The non-governmental organization based in Hong-Kong called Green Action Charity Foundation, is leading a reforestation project in rural Shanxi province, with the help from the local government. They are planning to plant 100 acres of bare-land this year. Moreover, local grass-roots initiatives from Hong Kong is now subsidizing the village to build a bridge which might help improve transportation and development of economy of the corn field at level ground below the plantation site. The villagers are planning to grow more vegetables instead of corn to have more financial income as the water table there seem to improve after the reforestation.
Figure 4. Corns planted on flat farmland in rural Shanxi & Figure 5. Terraced hill planted with mixture of Robinia psudoacacia (Black locust), Populous simonii (Cottonwood) and Pinus tabulaeformis (red pine) seedlings in 2009 in Shanxi.
The transition from smallholders’ economy to larger-scale commercial production requires sound and steady adaptation that fits local social and environmental management arrangements. Especially on the Loess Plateau, where gullies and hills fragmented the landscape, large scale production like those in the US is not suitable. The term conservation agriculture (CA) is prevalent in Shanxi and Gansu provinces, both located on the Loess Plateau. Increased water infiltration and reduction in water and wind erosion is achieved through reduced tillage and retention of ground cover. But it is still moderately embraced by farmers, who are skeptical of the outcome of some of its lauded technology and find precision agriculture not worthy of investment when market prices are volatile in the near future. However, several techniques have already been widely implemented due to its easy access, low cost and risk such as: terracing, ridge-furrow irrigation, plastic mulch, and fertilizer.
The Pursuit of Happiness
Reforestation does not produce immediate financial gains for farmers to improve the quality of life they desire. In rural China, the definition of well-being is changing, albeit slower than its urban counterparts. I still remember a local village resident who hosted me during my visit in rural Gansu province asked: “Are you here to lift the poor?”. The term, lifting the poor, is the party-government’s official lexicon, a term very pervasive in rural China. The residents of the village are conscious of the fact that they were being labeled “poor”, which in China also implies “backwardness” and lacking “quality” (素質) and “civilization” (文明). Under the development banner of “Scientific development and Harmonious homeland “, most public agency from local to national-level, has a designated village that they are responsible for supporting financially, as part of the national poor lifting policies.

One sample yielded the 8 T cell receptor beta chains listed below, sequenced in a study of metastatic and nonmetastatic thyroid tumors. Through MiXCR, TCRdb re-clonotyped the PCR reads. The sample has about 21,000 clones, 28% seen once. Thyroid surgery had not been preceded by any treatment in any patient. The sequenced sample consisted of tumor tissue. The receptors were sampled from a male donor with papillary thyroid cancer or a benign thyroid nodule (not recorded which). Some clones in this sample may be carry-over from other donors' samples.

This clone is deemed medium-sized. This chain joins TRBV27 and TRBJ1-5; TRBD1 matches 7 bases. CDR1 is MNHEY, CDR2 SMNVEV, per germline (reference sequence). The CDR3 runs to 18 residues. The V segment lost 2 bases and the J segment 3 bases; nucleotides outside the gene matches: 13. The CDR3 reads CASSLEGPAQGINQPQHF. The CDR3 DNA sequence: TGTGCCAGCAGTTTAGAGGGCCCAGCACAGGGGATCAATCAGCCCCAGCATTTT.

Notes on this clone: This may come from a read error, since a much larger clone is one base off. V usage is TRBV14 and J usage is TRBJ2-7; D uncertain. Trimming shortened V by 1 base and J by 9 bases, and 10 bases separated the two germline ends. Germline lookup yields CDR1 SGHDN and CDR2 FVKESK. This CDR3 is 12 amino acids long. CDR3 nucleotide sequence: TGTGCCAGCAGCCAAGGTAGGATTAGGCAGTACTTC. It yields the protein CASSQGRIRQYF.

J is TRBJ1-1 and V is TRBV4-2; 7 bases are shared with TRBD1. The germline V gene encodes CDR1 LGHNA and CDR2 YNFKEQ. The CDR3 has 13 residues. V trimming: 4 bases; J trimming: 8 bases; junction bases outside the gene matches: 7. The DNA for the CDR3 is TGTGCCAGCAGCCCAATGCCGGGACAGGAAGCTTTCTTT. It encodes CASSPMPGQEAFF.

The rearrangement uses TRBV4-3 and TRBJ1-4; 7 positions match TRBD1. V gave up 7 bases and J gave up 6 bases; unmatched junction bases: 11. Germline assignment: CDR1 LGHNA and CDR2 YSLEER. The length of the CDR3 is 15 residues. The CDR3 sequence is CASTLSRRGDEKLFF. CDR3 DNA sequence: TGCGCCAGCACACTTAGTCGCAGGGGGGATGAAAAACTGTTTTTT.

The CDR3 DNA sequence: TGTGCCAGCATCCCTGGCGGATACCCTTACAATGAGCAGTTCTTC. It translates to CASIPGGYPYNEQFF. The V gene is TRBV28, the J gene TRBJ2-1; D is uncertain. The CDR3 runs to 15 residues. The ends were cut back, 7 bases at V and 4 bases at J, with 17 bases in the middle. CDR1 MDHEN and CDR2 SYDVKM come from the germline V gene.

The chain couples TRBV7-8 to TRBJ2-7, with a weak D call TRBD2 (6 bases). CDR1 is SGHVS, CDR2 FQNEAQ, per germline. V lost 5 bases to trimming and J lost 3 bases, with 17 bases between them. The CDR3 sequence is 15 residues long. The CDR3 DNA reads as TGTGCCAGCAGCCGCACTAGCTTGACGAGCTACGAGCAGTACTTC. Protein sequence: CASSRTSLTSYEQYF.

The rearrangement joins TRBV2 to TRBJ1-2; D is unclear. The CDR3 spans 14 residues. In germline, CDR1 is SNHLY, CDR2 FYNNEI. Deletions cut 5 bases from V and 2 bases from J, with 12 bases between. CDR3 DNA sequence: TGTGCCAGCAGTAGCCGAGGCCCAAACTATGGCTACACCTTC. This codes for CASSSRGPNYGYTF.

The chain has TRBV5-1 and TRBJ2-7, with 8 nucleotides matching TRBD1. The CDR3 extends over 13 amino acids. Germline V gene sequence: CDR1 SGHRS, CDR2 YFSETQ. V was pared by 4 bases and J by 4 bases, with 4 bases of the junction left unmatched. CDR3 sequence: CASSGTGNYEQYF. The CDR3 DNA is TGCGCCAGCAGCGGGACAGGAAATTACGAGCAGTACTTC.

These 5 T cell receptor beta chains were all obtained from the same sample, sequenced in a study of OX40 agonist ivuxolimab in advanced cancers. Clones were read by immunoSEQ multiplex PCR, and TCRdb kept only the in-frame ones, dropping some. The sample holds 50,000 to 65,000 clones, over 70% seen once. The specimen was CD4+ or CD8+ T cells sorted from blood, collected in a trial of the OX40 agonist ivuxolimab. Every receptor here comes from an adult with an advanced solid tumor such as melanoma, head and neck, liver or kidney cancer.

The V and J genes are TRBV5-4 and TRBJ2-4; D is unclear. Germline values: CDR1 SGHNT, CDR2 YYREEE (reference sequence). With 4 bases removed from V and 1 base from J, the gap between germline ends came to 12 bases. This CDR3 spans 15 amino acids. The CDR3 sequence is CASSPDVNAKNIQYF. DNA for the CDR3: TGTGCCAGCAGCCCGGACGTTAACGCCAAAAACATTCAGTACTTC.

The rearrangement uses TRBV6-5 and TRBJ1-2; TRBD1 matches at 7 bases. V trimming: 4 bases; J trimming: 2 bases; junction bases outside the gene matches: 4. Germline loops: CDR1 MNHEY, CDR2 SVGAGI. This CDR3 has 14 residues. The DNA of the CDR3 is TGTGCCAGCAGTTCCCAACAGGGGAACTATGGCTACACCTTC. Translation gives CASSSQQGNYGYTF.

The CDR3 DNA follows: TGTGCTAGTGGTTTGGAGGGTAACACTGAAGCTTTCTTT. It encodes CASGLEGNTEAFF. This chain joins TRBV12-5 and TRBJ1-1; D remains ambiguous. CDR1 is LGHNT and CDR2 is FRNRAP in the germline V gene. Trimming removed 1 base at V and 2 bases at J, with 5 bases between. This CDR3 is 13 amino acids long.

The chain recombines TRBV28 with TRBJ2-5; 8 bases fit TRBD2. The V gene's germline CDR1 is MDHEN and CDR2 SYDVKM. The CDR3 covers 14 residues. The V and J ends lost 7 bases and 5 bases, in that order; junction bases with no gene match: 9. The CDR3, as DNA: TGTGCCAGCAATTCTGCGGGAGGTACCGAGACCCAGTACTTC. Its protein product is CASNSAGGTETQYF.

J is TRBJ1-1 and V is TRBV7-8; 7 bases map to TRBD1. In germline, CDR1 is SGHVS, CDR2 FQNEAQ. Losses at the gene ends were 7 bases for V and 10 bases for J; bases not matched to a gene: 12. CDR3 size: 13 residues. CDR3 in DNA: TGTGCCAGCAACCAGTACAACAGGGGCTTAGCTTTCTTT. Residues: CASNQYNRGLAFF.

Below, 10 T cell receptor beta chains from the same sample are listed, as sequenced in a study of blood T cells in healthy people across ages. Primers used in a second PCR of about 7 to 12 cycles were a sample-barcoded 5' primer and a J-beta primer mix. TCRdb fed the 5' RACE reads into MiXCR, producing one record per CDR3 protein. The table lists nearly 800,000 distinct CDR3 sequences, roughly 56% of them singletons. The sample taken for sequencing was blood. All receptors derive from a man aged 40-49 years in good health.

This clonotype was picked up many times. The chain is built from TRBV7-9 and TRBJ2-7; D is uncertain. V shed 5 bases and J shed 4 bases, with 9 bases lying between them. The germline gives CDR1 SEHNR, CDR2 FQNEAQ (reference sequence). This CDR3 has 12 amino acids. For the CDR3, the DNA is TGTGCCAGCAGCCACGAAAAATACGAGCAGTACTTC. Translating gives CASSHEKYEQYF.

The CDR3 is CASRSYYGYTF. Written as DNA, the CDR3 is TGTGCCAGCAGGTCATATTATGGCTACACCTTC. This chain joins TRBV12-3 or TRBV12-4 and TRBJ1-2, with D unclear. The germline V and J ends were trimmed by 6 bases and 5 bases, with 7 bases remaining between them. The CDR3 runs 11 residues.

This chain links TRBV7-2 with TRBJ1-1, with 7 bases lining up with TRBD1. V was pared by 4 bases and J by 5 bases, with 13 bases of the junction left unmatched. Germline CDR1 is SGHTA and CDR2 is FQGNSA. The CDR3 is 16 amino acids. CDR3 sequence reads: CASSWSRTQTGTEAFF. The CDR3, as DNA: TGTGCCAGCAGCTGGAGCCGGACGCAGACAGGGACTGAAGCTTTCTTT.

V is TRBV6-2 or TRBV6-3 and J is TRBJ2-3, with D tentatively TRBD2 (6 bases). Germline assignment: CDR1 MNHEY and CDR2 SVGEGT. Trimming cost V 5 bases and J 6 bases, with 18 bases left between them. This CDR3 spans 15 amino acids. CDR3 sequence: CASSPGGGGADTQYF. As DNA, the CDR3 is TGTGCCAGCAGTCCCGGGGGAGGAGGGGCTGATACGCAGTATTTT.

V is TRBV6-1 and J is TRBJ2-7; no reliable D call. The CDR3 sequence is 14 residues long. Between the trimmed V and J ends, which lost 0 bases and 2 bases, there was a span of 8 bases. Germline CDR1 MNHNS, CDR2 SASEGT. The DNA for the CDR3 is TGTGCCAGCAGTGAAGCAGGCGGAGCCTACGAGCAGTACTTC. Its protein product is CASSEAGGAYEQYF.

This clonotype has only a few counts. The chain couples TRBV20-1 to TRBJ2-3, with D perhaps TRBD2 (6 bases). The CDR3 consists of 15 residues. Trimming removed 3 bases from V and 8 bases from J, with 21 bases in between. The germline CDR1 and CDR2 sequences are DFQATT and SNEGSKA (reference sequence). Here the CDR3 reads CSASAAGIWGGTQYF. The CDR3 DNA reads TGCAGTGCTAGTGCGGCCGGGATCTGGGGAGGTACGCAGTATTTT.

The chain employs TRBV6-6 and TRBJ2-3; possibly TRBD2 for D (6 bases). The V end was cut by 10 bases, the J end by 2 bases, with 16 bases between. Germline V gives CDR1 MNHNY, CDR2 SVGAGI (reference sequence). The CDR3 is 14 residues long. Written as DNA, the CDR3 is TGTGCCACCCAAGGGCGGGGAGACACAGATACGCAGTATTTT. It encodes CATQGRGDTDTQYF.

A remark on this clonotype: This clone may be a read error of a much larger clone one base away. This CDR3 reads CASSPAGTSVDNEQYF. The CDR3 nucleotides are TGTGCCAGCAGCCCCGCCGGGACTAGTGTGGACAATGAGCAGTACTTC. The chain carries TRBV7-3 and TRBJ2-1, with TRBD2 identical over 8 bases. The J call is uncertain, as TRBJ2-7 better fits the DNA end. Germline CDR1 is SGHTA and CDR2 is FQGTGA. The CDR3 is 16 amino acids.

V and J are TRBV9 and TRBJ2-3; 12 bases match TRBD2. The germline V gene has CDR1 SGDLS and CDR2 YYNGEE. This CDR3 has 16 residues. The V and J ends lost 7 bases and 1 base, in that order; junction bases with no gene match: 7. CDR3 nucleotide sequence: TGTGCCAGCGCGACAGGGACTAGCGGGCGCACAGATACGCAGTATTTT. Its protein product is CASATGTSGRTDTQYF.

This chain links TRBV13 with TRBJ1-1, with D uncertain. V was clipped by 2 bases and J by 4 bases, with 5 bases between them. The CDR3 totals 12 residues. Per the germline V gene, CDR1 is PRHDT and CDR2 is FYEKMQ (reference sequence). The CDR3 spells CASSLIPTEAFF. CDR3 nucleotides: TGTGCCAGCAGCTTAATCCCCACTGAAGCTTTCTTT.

Figure 6. Plastic film mulch reduces water usage through reducing evapotranspiration in rural Gansu. However, massive used films have also become a waste issue.
What Are We Trying to Sustain?
What is missing from the push for conservation agriculture and reforestation is the ‘human development’ component. What does the future entail for the villagers in Shanxi and Gansu provinces? What are their visions of their land and lives for future generations? As technology and science advances, would we be able to create a sustainable future in a meaningful manner in less than a few decades?
It takes 10 years to grow trees but 100 years to educate a person. (Chinese Proverb)
Is it possible that when we (outsiders) view China, we miss the forest for the trees? In both developed and developing countries, conservation efforts are growing as concerns about environmental sustainability led both Chinese leaders and citizens question their earlier approaches towards development. The durability and environmental outcome of these government-sponsored and grass-root initiated reforestation projects is unknown at this time, but the cooperative process among local officials, NGO and farmers is valuable because it offers an alternative way of governance that enables ‘two-way learning’, albeit slow, that would help us understand how to incorporate the human-development considerations with the technocratic way we govern our environment. And we do have a long way to go!
Figure 7. Reforested area from 2006 in Shanxi province.
Acknowledgements: The author is grateful for Green Action Charity Foundation (GACF) based in Hong-Kong for providing the opportunity to participate and to learn about their reforestation efforts. GACF is the leader and sponsor of the reforestation project in rural Shanxi. The author would also like to express gratitude to partners from Shanxi Academy of Forestry, local researchers, and farmers from both Shanxi and Gansu province. Last but not least, the author are grateful for CLIMAS’s fellowship program for the opportunity to further this research project.